Timmins, ON – A group of southern Ontario architects, engineers, and union leaders participated in a tour of forestry and mill operations in Timmins, Ontario as part of the It Takes a Forest awareness initiative. Co-sponsored by Forests Ontario, EACOM Timber Corporation and Rayonier Advanced Materials, the tour connected individuals across the wood-construction value chain.

Southern and eastern Ontario collectively represent one of North America’s largest construction markets. In 2019, the most popular construction materials are concrete and steel, both of which are significant emitters of carbon dioxide. Building with wood, however, improves the industry’s sustainability and grows the forest sector.

“Ontario’s forests provide locally-sourced and environmentally low-impact options for the construction sector,” said David Moses of Moses Structural Engineers, one of the tour’s proponents. “The mill and bush tour brought key industry decision-makers to northern Ontario to experience sustainable forest practices and wood production firsthand. We expect this trip will foster new relationships to strengthen the economic ties between Ontario’s north and south.”

“We are seeing individuals in the fields of architecture and engineering increasingly recognizing that building sustainably means building with wood,” said Rob Keen, CEO of Forests Ontario. “As this recognition continues to grow, so does the desire to learn where our most sustainable and only renewable building material – wood – comes from.”

The mill and bush tour was born out of the need to increase awareness around the forest sector, as well as to address the knowledge gap between southern Ontario wood users and northern Ontario wood manufacturers and forest managers.

Professionals from Moses Structural Engineers, EllisDon, Simpson Strong-Tie, Moriyama & Teshima Architects, Carpenters Local 27, studioCANOO Architecture Inc., and Moote Architect took part in the tour. They began the day observing active logging operations and regenerated sites.

“As Ontarians, we should all be proud of our world-class forest management practices. Our long-term commitment to managing out forests provides a sustainable foundation for the wood construction sector, provides vital wildlife habitat, and reduces greenhouse gas in our atmosphere,” added Alan Thorne, Chief Forester, Ontario for Rayonier Advanced Materials.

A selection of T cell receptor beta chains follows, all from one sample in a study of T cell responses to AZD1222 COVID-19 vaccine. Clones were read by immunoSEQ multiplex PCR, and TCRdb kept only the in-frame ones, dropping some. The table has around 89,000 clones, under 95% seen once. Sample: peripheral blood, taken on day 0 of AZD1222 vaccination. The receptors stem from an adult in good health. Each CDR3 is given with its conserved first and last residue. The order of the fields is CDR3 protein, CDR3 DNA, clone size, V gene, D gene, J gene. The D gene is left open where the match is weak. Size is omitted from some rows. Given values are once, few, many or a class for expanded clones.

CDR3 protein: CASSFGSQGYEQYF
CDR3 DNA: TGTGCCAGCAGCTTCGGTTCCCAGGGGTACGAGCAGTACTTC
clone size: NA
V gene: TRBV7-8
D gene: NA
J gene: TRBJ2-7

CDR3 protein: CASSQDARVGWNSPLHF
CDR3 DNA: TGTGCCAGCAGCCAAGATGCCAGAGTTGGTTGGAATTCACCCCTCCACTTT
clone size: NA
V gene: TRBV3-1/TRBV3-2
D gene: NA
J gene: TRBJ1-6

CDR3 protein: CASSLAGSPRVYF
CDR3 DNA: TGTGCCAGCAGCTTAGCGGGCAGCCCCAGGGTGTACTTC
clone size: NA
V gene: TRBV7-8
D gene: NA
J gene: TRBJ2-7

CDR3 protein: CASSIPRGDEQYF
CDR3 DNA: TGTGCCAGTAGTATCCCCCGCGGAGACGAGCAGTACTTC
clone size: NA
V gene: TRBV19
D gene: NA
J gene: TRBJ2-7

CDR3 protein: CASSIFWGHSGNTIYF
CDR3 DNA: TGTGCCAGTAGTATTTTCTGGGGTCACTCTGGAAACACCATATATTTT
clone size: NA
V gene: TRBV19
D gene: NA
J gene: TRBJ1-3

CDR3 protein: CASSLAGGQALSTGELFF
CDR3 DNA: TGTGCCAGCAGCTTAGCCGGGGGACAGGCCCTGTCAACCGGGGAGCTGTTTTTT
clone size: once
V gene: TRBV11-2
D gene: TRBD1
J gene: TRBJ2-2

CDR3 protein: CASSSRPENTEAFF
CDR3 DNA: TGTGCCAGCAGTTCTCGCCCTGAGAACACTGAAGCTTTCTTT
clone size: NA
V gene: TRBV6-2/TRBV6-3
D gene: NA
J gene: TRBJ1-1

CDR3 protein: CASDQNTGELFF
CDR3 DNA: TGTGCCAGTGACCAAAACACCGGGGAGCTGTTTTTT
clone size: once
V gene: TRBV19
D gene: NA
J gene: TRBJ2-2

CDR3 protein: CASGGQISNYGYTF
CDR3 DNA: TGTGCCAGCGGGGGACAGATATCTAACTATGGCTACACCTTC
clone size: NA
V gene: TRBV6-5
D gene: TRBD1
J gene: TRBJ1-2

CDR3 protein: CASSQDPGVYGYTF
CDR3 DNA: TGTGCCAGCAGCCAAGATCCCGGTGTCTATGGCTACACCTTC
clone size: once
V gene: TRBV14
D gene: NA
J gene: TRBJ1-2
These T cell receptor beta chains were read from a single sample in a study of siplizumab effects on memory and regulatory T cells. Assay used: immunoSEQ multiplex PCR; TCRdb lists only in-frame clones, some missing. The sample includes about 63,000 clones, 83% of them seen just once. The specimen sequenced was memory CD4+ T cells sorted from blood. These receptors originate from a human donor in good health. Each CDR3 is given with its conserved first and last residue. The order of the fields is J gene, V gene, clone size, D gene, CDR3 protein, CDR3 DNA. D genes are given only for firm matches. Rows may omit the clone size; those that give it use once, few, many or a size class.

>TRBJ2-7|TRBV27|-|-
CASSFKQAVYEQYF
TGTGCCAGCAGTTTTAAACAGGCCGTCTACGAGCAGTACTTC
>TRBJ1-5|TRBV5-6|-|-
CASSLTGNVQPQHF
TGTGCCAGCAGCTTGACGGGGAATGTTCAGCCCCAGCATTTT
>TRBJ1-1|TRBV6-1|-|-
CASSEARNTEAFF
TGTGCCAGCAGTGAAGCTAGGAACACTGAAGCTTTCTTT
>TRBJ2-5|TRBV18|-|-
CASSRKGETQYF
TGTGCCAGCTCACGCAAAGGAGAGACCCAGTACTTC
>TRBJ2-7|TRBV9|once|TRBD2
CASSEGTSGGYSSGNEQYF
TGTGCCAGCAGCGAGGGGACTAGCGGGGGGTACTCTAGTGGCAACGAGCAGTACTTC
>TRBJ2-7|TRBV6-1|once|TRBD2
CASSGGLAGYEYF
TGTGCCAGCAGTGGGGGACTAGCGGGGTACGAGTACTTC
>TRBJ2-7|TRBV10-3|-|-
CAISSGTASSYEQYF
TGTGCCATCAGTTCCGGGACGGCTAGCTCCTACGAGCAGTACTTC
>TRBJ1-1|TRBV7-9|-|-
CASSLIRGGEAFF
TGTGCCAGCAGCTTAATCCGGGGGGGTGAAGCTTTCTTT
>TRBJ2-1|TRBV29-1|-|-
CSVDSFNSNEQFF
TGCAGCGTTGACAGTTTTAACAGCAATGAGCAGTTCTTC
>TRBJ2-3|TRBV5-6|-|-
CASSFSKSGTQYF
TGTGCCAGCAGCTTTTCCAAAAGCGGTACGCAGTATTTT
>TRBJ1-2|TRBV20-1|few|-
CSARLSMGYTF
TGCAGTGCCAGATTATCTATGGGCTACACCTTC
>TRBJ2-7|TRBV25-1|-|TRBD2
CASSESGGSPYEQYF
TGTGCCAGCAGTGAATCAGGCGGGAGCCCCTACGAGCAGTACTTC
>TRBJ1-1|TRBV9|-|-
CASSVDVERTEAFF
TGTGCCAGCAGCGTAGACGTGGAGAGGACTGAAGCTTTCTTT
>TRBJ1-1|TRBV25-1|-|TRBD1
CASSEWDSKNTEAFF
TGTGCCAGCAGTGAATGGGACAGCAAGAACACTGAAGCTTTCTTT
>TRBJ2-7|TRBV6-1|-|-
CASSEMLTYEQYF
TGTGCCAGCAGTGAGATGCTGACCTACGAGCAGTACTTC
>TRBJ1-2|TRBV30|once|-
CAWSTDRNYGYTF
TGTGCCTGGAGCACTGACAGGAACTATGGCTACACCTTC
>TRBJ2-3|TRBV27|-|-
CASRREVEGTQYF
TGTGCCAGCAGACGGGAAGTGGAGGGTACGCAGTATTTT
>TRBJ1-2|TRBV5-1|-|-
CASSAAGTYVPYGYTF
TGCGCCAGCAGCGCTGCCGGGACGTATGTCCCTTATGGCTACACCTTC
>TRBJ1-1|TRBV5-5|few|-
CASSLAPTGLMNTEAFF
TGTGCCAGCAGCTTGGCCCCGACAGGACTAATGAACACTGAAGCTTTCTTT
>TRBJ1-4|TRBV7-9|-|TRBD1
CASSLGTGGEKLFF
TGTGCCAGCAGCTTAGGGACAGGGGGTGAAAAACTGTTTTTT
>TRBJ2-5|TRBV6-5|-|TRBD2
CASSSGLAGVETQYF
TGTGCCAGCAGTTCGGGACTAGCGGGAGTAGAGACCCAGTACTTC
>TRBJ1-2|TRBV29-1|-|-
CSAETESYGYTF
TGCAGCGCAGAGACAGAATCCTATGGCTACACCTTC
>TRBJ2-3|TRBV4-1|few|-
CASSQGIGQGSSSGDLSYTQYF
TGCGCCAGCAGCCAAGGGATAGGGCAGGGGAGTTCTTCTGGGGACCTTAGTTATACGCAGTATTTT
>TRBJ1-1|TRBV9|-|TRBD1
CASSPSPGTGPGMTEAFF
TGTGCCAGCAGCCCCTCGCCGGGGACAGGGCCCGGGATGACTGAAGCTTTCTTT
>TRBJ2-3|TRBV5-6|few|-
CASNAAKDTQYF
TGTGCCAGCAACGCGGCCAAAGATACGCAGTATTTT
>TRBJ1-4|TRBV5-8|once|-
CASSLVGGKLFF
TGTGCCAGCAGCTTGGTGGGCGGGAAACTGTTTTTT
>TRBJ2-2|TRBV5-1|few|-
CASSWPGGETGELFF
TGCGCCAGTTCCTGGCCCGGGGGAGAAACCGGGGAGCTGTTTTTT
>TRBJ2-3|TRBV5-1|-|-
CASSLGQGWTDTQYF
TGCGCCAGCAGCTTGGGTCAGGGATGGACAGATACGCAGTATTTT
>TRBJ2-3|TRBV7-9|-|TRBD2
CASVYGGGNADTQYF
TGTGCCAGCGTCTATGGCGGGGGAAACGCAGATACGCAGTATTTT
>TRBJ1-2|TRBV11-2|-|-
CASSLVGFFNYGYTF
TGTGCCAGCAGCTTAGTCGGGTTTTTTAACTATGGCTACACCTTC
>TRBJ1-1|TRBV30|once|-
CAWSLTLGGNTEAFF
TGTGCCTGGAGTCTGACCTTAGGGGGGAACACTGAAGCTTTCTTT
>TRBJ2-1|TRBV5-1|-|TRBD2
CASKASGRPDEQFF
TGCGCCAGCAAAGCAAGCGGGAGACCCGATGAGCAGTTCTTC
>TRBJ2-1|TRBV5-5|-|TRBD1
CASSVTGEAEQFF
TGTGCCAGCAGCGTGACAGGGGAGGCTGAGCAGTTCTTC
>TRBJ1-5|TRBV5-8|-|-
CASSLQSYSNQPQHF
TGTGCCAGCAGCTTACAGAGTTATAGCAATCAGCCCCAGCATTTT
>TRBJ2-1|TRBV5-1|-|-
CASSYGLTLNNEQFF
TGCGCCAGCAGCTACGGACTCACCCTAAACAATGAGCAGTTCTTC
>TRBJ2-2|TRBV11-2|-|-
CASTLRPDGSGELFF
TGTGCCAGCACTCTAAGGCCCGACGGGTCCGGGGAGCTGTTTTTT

Participants also had the opportunity to tour the EACOM Timmins mill – the region’s oldest and longest-running sawmill, which recently celebrated its 100th anniversary. Over the past century, the Timmins mill has seen significant advancements in technology – from horse drawn wagons to 3D imagery – to elevate the transformation of wood into the 21st century and optimize every log.

“The trees we harvest today for the Timmins mill are younger than the mill itself,” explained Jennifer Tallman, Chief Forester at EACOM. “It’s a story of sustainability that we hope inspires the next generation of architects, engineers and leaders to drive innovative and responsible construction for Canada’s urban communities.”

At the end of the tour, participants gathered for a reception at the Timmins Public Library, where they discussed the day and fielded questions from media.

The topic of sustainable building is increasingly top-of-mind, especially as the establishment of Ontario’s first cross-laminated timber plant was recently announced. As such, Forests Ontario and its co-sponsors hope that similar tours will continue to be held.

To learn more about the benefits of building with wood, or to join the discussion, follow @ItTakesAForest on Twitter and Facebook, or visit https://ittakesaforest.ca/.

Caption: Forests Ontario gave a tour of forestry and mill operations in Timmins to Ontario building sector representatives.